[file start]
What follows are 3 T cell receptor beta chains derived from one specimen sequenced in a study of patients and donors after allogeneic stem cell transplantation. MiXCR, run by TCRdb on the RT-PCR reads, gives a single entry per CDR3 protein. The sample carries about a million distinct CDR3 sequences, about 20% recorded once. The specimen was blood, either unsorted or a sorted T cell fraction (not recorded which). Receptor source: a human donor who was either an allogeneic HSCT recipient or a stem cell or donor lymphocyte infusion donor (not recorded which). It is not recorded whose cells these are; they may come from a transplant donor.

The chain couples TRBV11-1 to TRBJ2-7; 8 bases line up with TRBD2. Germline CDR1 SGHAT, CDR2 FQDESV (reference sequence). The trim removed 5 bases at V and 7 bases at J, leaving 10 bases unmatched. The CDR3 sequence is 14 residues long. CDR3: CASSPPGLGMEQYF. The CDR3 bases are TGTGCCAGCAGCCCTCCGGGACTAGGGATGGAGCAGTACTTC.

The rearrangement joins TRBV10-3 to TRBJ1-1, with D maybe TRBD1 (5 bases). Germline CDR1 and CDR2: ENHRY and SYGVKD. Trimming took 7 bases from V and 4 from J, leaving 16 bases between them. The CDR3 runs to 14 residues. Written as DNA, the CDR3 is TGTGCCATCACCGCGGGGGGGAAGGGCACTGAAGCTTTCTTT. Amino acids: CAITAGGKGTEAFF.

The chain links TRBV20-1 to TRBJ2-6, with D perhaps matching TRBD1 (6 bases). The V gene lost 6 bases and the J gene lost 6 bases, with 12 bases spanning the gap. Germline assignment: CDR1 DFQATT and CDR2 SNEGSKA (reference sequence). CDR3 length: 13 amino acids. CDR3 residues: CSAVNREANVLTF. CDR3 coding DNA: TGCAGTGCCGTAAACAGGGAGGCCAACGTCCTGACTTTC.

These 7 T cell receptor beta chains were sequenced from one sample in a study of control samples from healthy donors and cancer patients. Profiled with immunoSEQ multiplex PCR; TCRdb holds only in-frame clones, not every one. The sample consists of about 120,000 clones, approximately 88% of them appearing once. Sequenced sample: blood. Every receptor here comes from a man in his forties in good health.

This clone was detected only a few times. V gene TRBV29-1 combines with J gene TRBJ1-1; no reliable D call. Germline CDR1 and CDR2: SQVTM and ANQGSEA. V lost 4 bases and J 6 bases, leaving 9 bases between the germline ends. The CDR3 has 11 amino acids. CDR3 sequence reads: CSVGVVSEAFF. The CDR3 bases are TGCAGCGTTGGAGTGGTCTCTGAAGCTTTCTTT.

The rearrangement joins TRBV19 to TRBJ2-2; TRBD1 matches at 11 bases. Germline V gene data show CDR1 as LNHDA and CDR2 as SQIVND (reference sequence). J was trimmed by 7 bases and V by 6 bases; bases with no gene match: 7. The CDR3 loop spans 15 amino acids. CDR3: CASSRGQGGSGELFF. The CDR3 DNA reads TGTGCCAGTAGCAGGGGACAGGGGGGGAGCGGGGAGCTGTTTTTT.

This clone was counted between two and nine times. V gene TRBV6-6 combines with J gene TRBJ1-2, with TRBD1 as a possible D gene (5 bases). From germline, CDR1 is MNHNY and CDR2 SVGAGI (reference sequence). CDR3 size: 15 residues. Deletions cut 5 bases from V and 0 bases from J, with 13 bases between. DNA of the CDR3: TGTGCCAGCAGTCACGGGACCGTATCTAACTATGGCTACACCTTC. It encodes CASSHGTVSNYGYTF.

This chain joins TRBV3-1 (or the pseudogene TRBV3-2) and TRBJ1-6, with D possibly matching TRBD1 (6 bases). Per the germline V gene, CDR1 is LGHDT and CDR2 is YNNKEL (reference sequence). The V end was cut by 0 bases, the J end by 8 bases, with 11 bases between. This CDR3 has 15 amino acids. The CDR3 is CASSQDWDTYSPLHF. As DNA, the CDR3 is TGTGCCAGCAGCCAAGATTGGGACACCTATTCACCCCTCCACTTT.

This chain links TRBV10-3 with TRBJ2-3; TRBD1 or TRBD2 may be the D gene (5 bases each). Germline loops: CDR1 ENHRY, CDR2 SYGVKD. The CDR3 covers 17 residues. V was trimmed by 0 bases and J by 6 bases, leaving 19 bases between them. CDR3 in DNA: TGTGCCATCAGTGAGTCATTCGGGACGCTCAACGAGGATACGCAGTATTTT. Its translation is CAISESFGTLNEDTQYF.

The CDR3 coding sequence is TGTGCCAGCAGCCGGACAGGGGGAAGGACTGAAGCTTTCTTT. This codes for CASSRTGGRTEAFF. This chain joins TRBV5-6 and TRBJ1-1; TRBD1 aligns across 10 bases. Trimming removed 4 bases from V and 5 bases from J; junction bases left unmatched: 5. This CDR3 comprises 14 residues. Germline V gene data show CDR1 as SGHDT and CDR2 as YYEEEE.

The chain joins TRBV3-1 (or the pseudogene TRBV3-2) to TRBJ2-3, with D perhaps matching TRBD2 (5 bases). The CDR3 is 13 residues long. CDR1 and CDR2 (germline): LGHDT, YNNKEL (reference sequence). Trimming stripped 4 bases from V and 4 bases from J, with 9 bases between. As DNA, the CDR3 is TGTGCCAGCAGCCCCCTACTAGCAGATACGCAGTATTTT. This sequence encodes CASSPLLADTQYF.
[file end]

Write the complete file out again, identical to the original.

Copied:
What follows are 3 T cell receptor beta chains derived from one specimen sequenced in a study of patients and donors after allogeneic stem cell transplantation. MiXCR, run by TCRdb on the RT-PCR reads, gives a single entry per CDR3 protein. The sample carries about a million distinct CDR3 sequences, about 20% recorded once. The specimen was blood, either unsorted or a sorted T cell fraction (not recorded which). Receptor source: a human donor who was either an allogeneic HSCT recipient or a stem cell or donor lymphocyte infusion donor (not recorded which). It is not recorded whose cells these are; they may come from a transplant donor.

The chain couples TRBV11-1 to TRBJ2-7; 8 bases line up with TRBD2. Germline CDR1 SGHAT, CDR2 FQDESV (reference sequence). The trim removed 5 bases at V and 7 bases at J, leaving 10 bases unmatched. The CDR3 sequence is 14 residues long. CDR3: CASSPPGLGMEQYF. The CDR3 bases are TGTGCCAGCAGCCCTCCGGGACTAGGGATGGAGCAGTACTTC.

The rearrangement joins TRBV10-3 to TRBJ1-1, with D maybe TRBD1 (5 bases). Germline CDR1 and CDR2: ENHRY and SYGVKD. Trimming took 7 bases from V and 4 from J, leaving 16 bases between them. The CDR3 runs to 14 residues. Written as DNA, the CDR3 is TGTGCCATCACCGCGGGGGGGAAGGGCACTGAAGCTTTCTTT. Amino acids: CAITAGGKGTEAFF.

The chain links TRBV20-1 to TRBJ2-6, with D perhaps matching TRBD1 (6 bases). The V gene lost 6 bases and the J gene lost 6 bases, with 12 bases spanning the gap. Germline assignment: CDR1 DFQATT and CDR2 SNEGSKA (reference sequence). CDR3 length: 13 amino acids. CDR3 residues: CSAVNREANVLTF. CDR3 coding DNA: TGCAGTGCCGTAAACAGGGAGGCCAACGTCCTGACTTTC.

These 7 T cell receptor beta chains were sequenced from one sample in a study of control samples from healthy donors and cancer patients. Profiled with immunoSEQ multiplex PCR; TCRdb holds only in-frame clones, not every one. The sample consists of about 120,000 clones, approximately 88% of them appearing once. Sequenced sample: blood. Every receptor here comes from a man in his forties in good health.

This clone was detected only a few times. V gene TRBV29-1 combines with J gene TRBJ1-1; no reliable D call. Germline CDR1 and CDR2: SQVTM and ANQGSEA. V lost 4 bases and J 6 bases, leaving 9 bases between the germline ends. The CDR3 has 11 amino acids. CDR3 sequence reads: CSVGVVSEAFF. The CDR3 bases are TGCAGCGTTGGAGTGGTCTCTGAAGCTTTCTTT.

The rearrangement joins TRBV19 to TRBJ2-2; TRBD1 matches at 11 bases. Germline V gene data show CDR1 as LNHDA and CDR2 as SQIVND (reference sequence). J was trimmed by 7 bases and V by 6 bases; bases with no gene match: 7. The CDR3 loop spans 15 amino acids. CDR3: CASSRGQGGSGELFF. The CDR3 DNA reads TGTGCCAGTAGCAGGGGACAGGGGGGGAGCGGGGAGCTGTTTTTT.

This clone was counted between two and nine times. V gene TRBV6-6 combines with J gene TRBJ1-2, with TRBD1 as a possible D gene (5 bases). From germline, CDR1 is MNHNY and CDR2 SVGAGI (reference sequence). CDR3 size: 15 residues. Deletions cut 5 bases from V and 0 bases from J, with 13 bases between. DNA of the CDR3: TGTGCCAGCAGTCACGGGACCGTATCTAACTATGGCTACACCTTC. It encodes CASSHGTVSNYGYTF.

This chain joins TRBV3-1 (or the pseudogene TRBV3-2) and TRBJ1-6, with D possibly matching TRBD1 (6 bases). Per the germline V gene, CDR1 is LGHDT and CDR2 is YNNKEL (reference sequence). The V end was cut by 0 bases, the J end by 8 bases, with 11 bases between. This CDR3 has 15 amino acids. The CDR3 is CASSQDWDTYSPLHF. As DNA, the CDR3 is TGTGCCAGCAGCCAAGATTGGGACACCTATTCACCCCTCCACTTT.

This chain links TRBV10-3 with TRBJ2-3; TRBD1 or TRBD2 may be the D gene (5 bases each). Germline loops: CDR1 ENHRY, CDR2 SYGVKD. The CDR3 covers 17 residues. V was trimmed by 0 bases and J by 6 bases, leaving 19 bases between them. CDR3 in DNA: TGTGCCATCAGTGAGTCATTCGGGACGCTCAACGAGGATACGCAGTATTTT. Its translation is CAISESFGTLNEDTQYF.

The CDR3 coding sequence is TGTGCCAGCAGCCGGACAGGGGGAAGGACTGAAGCTTTCTTT. This codes for CASSRTGGRTEAFF. This chain joins TRBV5-6 and TRBJ1-1; TRBD1 aligns across 10 bases. Trimming removed 4 bases from V and 5 bases from J; junction bases left unmatched: 5. This CDR3 comprises 14 residues. Germline V gene data show CDR1 as SGHDT and CDR2 as YYEEEE.

The chain joins TRBV3-1 (or the pseudogene TRBV3-2) to TRBJ2-3, with D perhaps matching TRBD2 (5 bases). The CDR3 is 13 residues long. CDR1 and CDR2 (germline): LGHDT, YNNKEL (reference sequence). Trimming stripped 4 bases from V and 4 bases from J, with 9 bases between. As DNA, the CDR3 is TGTGCCAGCAGCCCCCTACTAGCAGATACGCAGTATTTT. This sequence encodes CASSPLLADTQYF.